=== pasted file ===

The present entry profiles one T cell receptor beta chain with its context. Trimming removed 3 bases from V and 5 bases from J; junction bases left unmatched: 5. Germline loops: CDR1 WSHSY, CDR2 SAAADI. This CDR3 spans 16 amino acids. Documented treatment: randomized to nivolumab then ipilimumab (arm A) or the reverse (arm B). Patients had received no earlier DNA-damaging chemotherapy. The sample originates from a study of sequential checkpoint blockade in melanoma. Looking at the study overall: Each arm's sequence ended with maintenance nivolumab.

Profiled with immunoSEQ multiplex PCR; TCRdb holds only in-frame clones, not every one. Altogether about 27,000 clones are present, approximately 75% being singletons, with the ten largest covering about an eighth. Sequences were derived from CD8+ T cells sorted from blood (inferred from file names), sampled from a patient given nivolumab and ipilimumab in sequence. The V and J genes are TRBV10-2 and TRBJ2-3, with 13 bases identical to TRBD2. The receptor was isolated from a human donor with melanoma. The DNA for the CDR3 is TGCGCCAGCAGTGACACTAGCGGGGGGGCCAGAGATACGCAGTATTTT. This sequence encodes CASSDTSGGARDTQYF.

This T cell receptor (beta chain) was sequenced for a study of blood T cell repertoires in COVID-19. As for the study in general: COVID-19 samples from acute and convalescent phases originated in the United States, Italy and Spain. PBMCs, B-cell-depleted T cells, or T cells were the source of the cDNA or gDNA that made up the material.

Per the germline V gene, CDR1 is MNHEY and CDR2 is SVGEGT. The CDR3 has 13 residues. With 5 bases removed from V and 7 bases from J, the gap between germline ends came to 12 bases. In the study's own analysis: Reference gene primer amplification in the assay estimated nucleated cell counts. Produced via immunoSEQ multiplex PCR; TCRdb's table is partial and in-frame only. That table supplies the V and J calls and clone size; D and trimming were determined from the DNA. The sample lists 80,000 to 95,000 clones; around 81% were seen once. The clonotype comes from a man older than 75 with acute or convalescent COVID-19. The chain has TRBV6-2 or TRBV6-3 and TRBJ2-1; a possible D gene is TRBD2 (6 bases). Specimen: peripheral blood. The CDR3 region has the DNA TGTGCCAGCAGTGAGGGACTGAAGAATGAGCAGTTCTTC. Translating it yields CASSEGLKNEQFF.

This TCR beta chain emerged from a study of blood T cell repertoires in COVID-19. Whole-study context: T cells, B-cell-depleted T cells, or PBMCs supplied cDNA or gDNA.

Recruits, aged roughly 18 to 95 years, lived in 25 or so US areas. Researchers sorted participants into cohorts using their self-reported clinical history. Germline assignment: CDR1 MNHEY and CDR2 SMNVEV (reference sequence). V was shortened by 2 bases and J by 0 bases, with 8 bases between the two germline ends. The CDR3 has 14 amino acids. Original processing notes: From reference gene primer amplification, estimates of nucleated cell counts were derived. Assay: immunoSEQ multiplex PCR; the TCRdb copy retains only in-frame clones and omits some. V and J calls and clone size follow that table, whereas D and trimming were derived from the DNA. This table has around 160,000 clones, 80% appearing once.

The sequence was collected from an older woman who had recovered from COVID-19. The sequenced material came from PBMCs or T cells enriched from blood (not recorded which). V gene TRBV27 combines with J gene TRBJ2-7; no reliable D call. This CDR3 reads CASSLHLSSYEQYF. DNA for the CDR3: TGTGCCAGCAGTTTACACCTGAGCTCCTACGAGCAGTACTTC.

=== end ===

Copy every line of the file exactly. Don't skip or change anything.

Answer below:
The present entry profiles one T cell receptor beta chain with its context. Trimming removed 3 bases from V and 5 bases from J; junction bases left unmatched: 5. Germline loops: CDR1 WSHSY, CDR2 SAAADI. This CDR3 spans 16 amino acids. Documented treatment: randomized to nivolumab then ipilimumab (arm A) or the reverse (arm B). Patients had received no earlier DNA-damaging chemotherapy. The sample originates from a study of sequential checkpoint blockade in melanoma. Looking at the study overall: Each arm's sequence ended with maintenance nivolumab.

Profiled with immunoSEQ multiplex PCR; TCRdb holds only in-frame clones, not every one. Altogether about 27,000 clones are present, approximately 75% being singletons, with the ten largest covering about an eighth. Sequences were derived from CD8+ T cells sorted from blood (inferred from file names), sampled from a patient given nivolumab and ipilimumab in sequence. The V and J genes are TRBV10-2 and TRBJ2-3, with 13 bases identical to TRBD2. The receptor was isolated from a human donor with melanoma. The DNA for the CDR3 is TGCGCCAGCAGTGACACTAGCGGGGGGGCCAGAGATACGCAGTATTTT. This sequence encodes CASSDTSGGARDTQYF.

This T cell receptor (beta chain) was sequenced for a study of blood T cell repertoires in COVID-19. As for the study in general: COVID-19 samples from acute and convalescent phases originated in the United States, Italy and Spain. PBMCs, B-cell-depleted T cells, or T cells were the source of the cDNA or gDNA that made up the material.

Per the germline V gene, CDR1 is MNHEY and CDR2 is SVGEGT. The CDR3 has 13 residues. With 5 bases removed from V and 7 bases from J, the gap between germline ends came to 12 bases. In the study's own analysis: Reference gene primer amplification in the assay estimated nucleated cell counts. Produced via immunoSEQ multiplex PCR; TCRdb's table is partial and in-frame only. That table supplies the V and J calls and clone size; D and trimming were determined from the DNA. The sample lists 80,000 to 95,000 clones; around 81% were seen once. The clonotype comes from a man older than 75 with acute or convalescent COVID-19. The chain has TRBV6-2 or TRBV6-3 and TRBJ2-1; a possible D gene is TRBD2 (6 bases). Specimen: peripheral blood. The CDR3 region has the DNA TGTGCCAGCAGTGAGGGACTGAAGAATGAGCAGTTCTTC. Translating it yields CASSEGLKNEQFF.

This TCR beta chain emerged from a study of blood T cell repertoires in COVID-19. Whole-study context: T cells, B-cell-depleted T cells, or PBMCs supplied cDNA or gDNA.

Recruits, aged roughly 18 to 95 years, lived in 25 or so US areas. Researchers sorted participants into cohorts using their self-reported clinical history. Germline assignment: CDR1 MNHEY and CDR2 SMNVEV (reference sequence). V was shortened by 2 bases and J by 0 bases, with 8 bases between the two germline ends. The CDR3 has 14 amino acids. Original processing notes: From reference gene primer amplification, estimates of nucleated cell counts were derived. Assay: immunoSEQ multiplex PCR; the TCRdb copy retains only in-frame clones and omits some. V and J calls and clone size follow that table, whereas D and trimming were derived from the DNA. This table has around 160,000 clones, 80% appearing once.

The sequence was collected from an older woman who had recovered from COVID-19. The sequenced material came from PBMCs or T cells enriched from blood (not recorded which). V gene TRBV27 combines with J gene TRBJ2-7; no reliable D call. This CDR3 reads CASSLHLSSYEQYF. DNA for the CDR3: TGTGCCAGCAGTTTACACCTGAGCTCCTACGAGCAGTACTTC.